Thomas Jefferson Papers

To Thomas Jefferson from Albert Gallatin, 18 January 1803

From Albert Gallatin

Washington Jany. 18th 1803

Dear Sir

As the appropriation bill for the navy is ready to be reported, it is necessary to know in what manner the provisional authorization for six frigates should be introduced.

I would propose that exclusively of the appropriations for the deficiencies of 1802 & of those for the 74s, vessels in ordinary, navy yards & general contingencies, the other naval appropriations amounting for estimate to 476,874.86/100 should be voted in manner following to wit.

⅗ of the whole certain for the frigates & other vessels1 in actual service 286,000
for the purchase of smaller vessels— say   70,000
certain 356,000
and for such2 expenses as, with the approbation of the President, may be incurred during the recess of Congress, on account of any vessels which he may think necessary to put in commission (or to employ in actual service) if any war should break out (or, if any hostilities should be committed) between the United States and any of the Barbary powers other than Tripoli—the remaining 120,000

The manner in which this should be expressed is wanted3

You will be pleased to notice that those 476,000 dollars are the estimate of keeping in actual service, for the whole of the year 1803, six frigates & one schooner—and that there is an additional appropriation of 180,00 dollars which covers all the deficiencies of 1802, including the pay provisions & all other expences of the whole Mediterranean Squadron to the 31st Decer. last. I think, therefore, that ⅗ths of that estimate will be sufficient to support the intended establishment in the Mediterranean for 1803 if only Tripoli shall continue at war.

In order to bring the whole subject before you, I will from the estimates recapitulate the naval appropriations ordered for this year vizt.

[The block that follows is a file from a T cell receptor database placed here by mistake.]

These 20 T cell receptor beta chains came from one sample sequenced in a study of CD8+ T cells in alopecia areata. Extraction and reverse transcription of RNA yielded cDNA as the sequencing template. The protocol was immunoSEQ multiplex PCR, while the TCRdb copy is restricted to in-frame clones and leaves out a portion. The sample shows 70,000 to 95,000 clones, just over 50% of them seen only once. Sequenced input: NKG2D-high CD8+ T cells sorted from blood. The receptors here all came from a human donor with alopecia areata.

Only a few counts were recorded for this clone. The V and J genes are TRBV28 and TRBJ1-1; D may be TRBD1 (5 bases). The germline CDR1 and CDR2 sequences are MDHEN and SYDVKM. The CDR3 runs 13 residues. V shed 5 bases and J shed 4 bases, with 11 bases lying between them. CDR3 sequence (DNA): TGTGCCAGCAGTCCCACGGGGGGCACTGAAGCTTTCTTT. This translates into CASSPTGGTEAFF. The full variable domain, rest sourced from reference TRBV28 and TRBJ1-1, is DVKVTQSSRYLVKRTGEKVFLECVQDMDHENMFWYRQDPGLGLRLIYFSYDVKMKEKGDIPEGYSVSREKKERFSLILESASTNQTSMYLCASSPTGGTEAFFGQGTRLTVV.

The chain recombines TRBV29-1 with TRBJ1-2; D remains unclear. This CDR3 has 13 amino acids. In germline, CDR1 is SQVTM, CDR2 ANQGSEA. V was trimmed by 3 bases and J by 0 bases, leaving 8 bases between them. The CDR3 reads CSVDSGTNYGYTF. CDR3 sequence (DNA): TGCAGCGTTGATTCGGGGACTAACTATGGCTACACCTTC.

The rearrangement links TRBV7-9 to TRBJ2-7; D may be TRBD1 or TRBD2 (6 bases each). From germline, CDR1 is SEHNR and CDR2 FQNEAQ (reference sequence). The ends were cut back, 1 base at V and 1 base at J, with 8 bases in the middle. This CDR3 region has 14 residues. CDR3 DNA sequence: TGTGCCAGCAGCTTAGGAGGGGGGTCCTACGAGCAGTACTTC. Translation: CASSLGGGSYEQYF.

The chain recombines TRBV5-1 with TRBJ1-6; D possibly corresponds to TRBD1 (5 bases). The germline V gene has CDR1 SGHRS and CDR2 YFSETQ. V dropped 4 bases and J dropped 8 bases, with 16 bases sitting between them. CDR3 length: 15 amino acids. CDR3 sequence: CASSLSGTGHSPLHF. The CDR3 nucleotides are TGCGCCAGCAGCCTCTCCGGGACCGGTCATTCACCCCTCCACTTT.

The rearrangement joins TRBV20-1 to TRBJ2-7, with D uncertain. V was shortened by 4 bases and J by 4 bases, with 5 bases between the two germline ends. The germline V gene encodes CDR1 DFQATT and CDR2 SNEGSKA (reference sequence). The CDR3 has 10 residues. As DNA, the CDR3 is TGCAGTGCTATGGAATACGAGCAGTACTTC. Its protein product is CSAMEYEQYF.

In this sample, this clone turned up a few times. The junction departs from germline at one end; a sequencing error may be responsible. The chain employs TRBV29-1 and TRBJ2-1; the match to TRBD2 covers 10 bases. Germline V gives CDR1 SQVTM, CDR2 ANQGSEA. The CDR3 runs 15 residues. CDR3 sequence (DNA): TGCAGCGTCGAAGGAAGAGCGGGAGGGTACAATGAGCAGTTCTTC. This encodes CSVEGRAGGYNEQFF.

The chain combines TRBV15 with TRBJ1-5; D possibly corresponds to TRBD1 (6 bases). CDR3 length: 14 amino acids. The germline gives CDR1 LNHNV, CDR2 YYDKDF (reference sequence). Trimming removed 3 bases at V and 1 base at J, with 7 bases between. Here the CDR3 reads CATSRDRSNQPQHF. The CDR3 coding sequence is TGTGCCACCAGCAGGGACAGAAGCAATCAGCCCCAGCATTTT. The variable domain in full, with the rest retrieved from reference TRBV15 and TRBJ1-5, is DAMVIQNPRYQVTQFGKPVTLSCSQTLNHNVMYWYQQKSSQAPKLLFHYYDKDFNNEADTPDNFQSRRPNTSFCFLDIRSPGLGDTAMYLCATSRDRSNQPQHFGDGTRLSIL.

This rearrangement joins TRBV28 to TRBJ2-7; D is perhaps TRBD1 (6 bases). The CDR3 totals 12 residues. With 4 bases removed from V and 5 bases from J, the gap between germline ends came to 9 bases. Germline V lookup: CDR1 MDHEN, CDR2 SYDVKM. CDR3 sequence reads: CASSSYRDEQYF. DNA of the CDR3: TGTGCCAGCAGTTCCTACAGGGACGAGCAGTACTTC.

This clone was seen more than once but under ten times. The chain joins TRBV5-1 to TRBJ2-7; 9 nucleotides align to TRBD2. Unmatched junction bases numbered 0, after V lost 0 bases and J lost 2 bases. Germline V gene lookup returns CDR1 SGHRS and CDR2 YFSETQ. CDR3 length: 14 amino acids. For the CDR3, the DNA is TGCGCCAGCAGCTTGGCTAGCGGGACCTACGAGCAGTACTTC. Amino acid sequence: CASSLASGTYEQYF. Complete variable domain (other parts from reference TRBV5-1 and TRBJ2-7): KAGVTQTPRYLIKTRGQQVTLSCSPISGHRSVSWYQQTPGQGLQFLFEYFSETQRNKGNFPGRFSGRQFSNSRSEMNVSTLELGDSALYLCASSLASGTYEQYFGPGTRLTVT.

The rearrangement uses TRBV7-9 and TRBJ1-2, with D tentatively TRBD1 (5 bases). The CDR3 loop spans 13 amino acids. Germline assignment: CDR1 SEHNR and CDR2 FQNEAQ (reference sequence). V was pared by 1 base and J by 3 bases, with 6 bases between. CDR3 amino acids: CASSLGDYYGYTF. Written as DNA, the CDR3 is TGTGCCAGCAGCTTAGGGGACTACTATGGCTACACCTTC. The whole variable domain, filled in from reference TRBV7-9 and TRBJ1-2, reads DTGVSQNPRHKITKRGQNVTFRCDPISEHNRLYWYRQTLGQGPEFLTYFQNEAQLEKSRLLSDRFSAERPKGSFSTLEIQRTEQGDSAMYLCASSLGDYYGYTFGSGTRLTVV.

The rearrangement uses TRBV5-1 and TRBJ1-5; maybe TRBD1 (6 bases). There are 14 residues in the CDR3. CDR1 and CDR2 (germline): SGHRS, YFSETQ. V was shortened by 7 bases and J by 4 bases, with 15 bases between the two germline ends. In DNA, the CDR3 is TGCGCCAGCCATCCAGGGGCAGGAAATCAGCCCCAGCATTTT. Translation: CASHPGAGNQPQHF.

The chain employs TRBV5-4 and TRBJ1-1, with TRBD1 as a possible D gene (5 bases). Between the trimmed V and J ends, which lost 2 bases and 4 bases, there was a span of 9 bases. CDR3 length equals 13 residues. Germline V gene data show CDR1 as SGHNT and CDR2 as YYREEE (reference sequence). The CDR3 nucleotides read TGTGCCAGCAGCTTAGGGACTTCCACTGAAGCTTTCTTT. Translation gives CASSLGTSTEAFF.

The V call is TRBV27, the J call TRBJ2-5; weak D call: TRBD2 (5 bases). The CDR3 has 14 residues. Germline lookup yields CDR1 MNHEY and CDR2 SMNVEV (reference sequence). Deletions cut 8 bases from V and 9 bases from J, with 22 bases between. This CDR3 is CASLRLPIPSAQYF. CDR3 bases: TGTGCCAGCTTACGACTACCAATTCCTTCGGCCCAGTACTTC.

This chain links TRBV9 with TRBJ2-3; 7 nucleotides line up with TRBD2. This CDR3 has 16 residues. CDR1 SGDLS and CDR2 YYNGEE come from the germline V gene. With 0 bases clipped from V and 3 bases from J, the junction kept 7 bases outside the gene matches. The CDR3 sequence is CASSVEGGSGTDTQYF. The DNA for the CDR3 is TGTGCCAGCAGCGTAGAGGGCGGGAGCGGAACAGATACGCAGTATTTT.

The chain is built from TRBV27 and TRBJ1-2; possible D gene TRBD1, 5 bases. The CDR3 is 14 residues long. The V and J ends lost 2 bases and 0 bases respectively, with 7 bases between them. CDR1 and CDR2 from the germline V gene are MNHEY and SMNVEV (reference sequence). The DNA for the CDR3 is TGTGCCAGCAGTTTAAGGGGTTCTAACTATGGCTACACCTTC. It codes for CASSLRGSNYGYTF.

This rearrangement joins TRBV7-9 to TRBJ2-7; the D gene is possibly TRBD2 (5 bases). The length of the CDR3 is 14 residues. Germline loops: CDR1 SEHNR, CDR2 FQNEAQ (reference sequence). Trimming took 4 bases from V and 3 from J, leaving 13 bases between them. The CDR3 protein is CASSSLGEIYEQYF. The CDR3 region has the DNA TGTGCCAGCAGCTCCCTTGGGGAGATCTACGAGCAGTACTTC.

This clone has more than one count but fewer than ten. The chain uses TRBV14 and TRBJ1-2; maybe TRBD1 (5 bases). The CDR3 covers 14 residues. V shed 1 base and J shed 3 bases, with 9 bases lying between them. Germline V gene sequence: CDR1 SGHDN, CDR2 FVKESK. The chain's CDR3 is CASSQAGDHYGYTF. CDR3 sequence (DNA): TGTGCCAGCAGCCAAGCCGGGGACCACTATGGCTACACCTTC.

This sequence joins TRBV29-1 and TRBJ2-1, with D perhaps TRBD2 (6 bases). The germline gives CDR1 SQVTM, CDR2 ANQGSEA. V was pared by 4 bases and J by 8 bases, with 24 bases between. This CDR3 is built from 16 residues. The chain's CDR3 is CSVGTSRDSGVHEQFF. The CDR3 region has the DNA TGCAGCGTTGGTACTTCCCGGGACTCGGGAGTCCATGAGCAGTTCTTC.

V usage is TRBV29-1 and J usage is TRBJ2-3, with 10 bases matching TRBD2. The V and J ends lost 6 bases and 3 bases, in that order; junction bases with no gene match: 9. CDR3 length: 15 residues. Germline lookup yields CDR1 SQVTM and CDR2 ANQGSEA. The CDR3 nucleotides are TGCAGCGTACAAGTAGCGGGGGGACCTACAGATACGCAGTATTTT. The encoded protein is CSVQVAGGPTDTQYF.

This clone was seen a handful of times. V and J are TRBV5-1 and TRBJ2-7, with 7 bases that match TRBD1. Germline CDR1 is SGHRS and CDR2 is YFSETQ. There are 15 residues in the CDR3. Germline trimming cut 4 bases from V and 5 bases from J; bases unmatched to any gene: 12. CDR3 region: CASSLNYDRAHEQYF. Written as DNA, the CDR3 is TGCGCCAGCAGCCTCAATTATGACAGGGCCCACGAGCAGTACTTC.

1. Six frigates & 1 schooner in commission, including repairs & contingencies 476,874.86
2. 7 Frigates in ordinary including repairs & contingencies 100,042.34
3. Half pay to officers not in service 14,136.—
4. Stores, military & naval, ordnance &—. 15,000.—
5. General contingencies (exclusively of those for vessels) vizt. store rent, commissions, freight, travelling expences of officers 40,000.—
6. 74-Gun ships 114,425.—
7. Navy yards, docks, 48,741.37
8. Marine corps    90,780.43
exclusively of 181,849.09. for deficiencies of 1802
The appropriations marked 1. 2. 3. & 5. amount to 631,053.20
which, the Secretary of the navy requests may be arranged under following heads vizt.
a. —Pay of officers & seamen & subsistance of officers 283,993  
b. —Provisions 157,360.20
c. —Hospital & medical account 7,700.—
d. Contingent account vizt.
repairs & contingencies of vessels in commission— 79,000 } 182,000.—
do—do—of 7 vessels in ordinary 63,000
general contingencies as pr. No. 5 above 40,000

To those two last items of contingencies—63,000 & 40,000 dollars I object as much beyond what is really necessary for those objects: it is incredible that the annual repairs of the frigates in ordinary should amount to 9,000 dollars per frigate; and with no great economy, ten thousand dollars ought to suffice (instead of 40,000) for the general contingencies of commission, rent & travelling expences; since there are appropriations, exclusively of that of 40,000 dollars, for the contingencies of vessels, for repairs, for the contingencies of the marine corps4 and for stores. What those 40,000 dollars, therefore are for, I am totally at a loss to know: only 16,000 are asked for the military establishment: indeed, I cannot discover any approach towards reform in that department, (the navy) and I hope that you will pardon my stating my opinion on that subject, when you recollect with what zeal & perseverance I opposed for a number of years, whilst in Congress, similar loose demands for money: my opinions on that subject have been confirmed since you have called me in the administration and although I am sensible that in the opinion of many wise & good men, my ideas of expenditures are considered as too contracted; yet I feel a strong confidence that on this particular point I am right. Indeed the possibility of wanting 600,000 dollars more a year, without additional taxes must at this time, be a sufficient apology for urging every practicable economy.

I enclose a letter from Mr Bradley, and one from Mr Wadsworth of Congress. To the last I do not know what answer to make. This cold weather affects me so much that I remained here to day & have troubled you with this letter, instead of waiting on you.

With sincere respect & attachment Your obedt. Servt.

Albert Gallatin